Listening to this urban soundtrack

Ciana Meyers chats with students studying classical music in three countries

New York, Paris and London are capitals that leave you dreaming or perhaps screaming as you struggle to decipher public transport. Personal associations aside, the city remains a timeless setting for artistic creation and performance. This creative aspect is enabled by educational and financial support, concert attendance and the brilliant engagement that comes with urban life.

New York based Kaela Glaser plans to double major in political science and violin performance when an undergraduate. Currently she’s a violinist at New York Youth Symphony, a Grammy award-winning youth orchestra. ‘‘NYYS is a nonprofit funded almost entirely through donations,” Glaser explains, “Students are charged an application and initial fee, but we’re not responsible for tuition once accepted to the programmes…The relatively low cost of the programme makes NYYS unique from other music programs for teens in New York.” Glaser appreciates New York for opportunities beyond NYYS. Likewise, NYYS violist Alma Esser acknowledges the complex learning environment. Esser shares, “I would say, because of the interlocking of various cultures, you not only get exposed musically to different and unique styles but also to different people. Being a musician in New York City isn’t easy. It requires hard work, tons of discipline, and passion to achieve something incredible. The competition is extremely rigorous.”

Across the Atlantic, London has been the address for some of history’s most prolific writers and artists who have composed the city to be eternal. Today, The Royal College of Music is home to violinist and first-year master’s student Josh Jia. Speaking to Trinity News,  Jia offers us another perspective. “As a musician in London, I have the privilege of being part of a vibrant music scene. I study and absorb knowledge and skills from talented peers and other musicians in the city daily. Immersing myself in a melting pot of musical styles, genres, and cultures allows me to expand my horizons and evolve as an artist.” Jia reminds us that the quieter oases within a city are captivating, stating “One of the most remarkable moments at RCM was the privilege of performing in the school museum, surrounded by a treasure trove of musical artefacts and history.” Jia notes that although conservatories can provide scholarships and financial assistance for students, there is considerable stress and various accompanying pressures. Additionally,  Jia says, “the competitive nature of the music industry and academic settings can pose challenges in terms of standing out and excelling among talented peers.” It seems that in cities there is increased competition, but recognition within this environment is what allows for greater personal achievement.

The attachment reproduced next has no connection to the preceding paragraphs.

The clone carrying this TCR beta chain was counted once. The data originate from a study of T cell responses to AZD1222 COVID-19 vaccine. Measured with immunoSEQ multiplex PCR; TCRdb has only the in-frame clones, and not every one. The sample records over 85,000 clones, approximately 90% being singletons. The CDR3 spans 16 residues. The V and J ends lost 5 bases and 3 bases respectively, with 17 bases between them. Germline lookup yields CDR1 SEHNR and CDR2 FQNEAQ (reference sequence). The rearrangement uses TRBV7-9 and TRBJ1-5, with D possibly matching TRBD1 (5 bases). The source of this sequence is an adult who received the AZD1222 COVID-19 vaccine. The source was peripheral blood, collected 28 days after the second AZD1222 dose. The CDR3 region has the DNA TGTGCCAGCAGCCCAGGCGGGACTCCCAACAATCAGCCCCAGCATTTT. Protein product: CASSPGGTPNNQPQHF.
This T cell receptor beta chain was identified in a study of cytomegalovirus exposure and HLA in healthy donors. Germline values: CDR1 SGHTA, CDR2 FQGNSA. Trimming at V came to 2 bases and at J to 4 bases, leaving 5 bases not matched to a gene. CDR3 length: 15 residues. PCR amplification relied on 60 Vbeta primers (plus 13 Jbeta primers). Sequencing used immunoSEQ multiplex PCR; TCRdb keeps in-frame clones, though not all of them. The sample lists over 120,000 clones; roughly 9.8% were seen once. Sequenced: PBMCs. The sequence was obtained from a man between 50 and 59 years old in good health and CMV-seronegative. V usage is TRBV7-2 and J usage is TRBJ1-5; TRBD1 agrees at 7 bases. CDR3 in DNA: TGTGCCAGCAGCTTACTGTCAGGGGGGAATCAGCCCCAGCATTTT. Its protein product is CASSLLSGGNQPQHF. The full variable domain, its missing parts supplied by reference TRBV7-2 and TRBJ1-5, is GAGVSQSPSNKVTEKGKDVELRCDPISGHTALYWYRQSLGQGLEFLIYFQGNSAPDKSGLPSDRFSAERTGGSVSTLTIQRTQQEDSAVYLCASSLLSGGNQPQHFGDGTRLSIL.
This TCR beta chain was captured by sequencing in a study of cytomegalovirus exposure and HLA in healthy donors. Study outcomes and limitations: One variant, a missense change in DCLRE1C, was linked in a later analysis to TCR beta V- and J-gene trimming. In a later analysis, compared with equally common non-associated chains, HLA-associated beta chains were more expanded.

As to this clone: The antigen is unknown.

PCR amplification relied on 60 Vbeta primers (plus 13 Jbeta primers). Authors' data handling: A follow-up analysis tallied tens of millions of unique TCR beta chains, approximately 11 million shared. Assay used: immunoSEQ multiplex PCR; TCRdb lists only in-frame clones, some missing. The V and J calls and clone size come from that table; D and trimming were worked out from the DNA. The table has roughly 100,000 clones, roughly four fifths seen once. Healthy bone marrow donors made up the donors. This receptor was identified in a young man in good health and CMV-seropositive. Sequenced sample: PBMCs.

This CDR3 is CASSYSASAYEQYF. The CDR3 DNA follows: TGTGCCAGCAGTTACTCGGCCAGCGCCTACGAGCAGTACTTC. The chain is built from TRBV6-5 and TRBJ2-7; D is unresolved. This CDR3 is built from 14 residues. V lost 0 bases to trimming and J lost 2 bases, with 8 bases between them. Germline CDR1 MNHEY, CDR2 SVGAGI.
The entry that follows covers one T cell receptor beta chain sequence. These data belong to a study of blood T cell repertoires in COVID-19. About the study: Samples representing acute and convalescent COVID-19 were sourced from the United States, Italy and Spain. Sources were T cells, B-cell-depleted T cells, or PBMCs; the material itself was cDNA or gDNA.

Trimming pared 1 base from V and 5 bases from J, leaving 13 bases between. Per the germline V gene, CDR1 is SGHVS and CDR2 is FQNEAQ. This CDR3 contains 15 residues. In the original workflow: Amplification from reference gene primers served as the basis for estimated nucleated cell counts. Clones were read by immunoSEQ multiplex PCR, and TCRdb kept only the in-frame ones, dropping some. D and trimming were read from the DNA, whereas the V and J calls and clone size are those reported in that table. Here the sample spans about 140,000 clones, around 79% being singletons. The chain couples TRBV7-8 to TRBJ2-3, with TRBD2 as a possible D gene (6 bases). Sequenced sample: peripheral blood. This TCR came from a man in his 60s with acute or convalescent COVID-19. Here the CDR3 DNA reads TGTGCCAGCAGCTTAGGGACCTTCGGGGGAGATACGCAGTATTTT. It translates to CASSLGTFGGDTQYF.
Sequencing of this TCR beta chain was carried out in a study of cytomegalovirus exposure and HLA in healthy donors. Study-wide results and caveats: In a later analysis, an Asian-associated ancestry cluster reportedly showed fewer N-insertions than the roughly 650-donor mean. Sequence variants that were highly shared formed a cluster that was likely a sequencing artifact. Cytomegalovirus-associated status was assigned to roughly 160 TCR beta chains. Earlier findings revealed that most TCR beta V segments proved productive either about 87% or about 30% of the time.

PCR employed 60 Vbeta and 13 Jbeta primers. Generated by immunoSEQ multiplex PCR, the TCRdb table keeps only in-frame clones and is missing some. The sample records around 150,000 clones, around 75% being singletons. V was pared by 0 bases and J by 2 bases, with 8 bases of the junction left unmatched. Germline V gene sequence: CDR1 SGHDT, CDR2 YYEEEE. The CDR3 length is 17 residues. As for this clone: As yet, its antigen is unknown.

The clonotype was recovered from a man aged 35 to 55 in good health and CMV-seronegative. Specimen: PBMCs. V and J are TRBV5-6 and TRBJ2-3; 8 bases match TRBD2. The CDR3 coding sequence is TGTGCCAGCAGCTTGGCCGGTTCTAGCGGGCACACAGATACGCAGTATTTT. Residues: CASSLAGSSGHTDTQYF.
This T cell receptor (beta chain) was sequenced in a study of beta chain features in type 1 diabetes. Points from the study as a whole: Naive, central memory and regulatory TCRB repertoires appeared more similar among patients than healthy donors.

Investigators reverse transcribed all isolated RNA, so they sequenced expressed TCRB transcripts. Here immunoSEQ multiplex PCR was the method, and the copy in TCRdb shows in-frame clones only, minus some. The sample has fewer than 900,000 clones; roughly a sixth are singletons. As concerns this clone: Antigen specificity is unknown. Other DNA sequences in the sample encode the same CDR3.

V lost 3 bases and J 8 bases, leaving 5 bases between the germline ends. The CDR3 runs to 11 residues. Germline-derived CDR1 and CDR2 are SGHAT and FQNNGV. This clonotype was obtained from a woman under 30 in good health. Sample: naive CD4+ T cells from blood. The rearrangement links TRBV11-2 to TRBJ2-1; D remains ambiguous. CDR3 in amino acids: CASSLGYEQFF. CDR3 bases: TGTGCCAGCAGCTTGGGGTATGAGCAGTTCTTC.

In Paris, France there is a colourful, creative bloom that is not exclusive to the style and promises of spring. Swiss cellist Emile Trælnes is a student at the Paris Conservatoire. He reflects on his first year as an undergraduate, “I come from Lausanne, a medium-sized city in Switzerland, so coming to Paris was a big change. Everything is bigger and faster, but I immediately felt it was right for me. Indeed, the advantage of living in a big capital is that you can do a lot of things, especially with music; lots of meetings, new perspectives and, above all, concerts of all styles and at any time.” Trælnes clearly appreciates the organic, social nature of living in Paris which mandates constant adaptation. There’s constant social interaction and dialogue, which Trælnes believes has the power to inform individual growth, “the thing that’s [most] difficult with music in a big city is to find one’s rightful place. There are a lot of people and a lot of competition, and you can quickly feel drowned out by the others. But I think it’s good for your ego and helps you to constantly question your work and your actions.”

“After speaking with this global representation, it is obvious that music education has a powerful affiliation with place, one that is undying in potential.”

A train ride away from Paris, in France’s Champagne region, first year student Nestor Greene shared, “The campaign for the BDA (le Bureau des Arts) culminated with our victory, which means a horizon of artistic possibilities has emerged to offer to the Sciences Po campus of Reims… as France stands tall as a cultural monolith, the amount of artists and intellectuals that are available to contact makes our task a little easier.” Planning on featuring film and fine art, along with a trip to Florence, it’s clear the board is thinking collaboratively and internationally. Greene hopes to also highlight the Irish music scene, noting that he may bring his bodhrán with him to France from his home in Dublin, Ireland. The Sciences Po BDA, elected April 15th 2024 has representatives from The United States, Canada, The Philippines and France. Trinity students on exchange at French universities including Sciences Po and the Sorbonne should learn from and appreciate this hard work and creative mastery in its full capacity. After speaking with this global representation, it is obvious that music education has a powerful affiliation with place, one that is undying in potential. 

Ciana Meyers

Ciana Meyers is a Deputy Arts & Culture Editor and is currently in her second year of English Literature.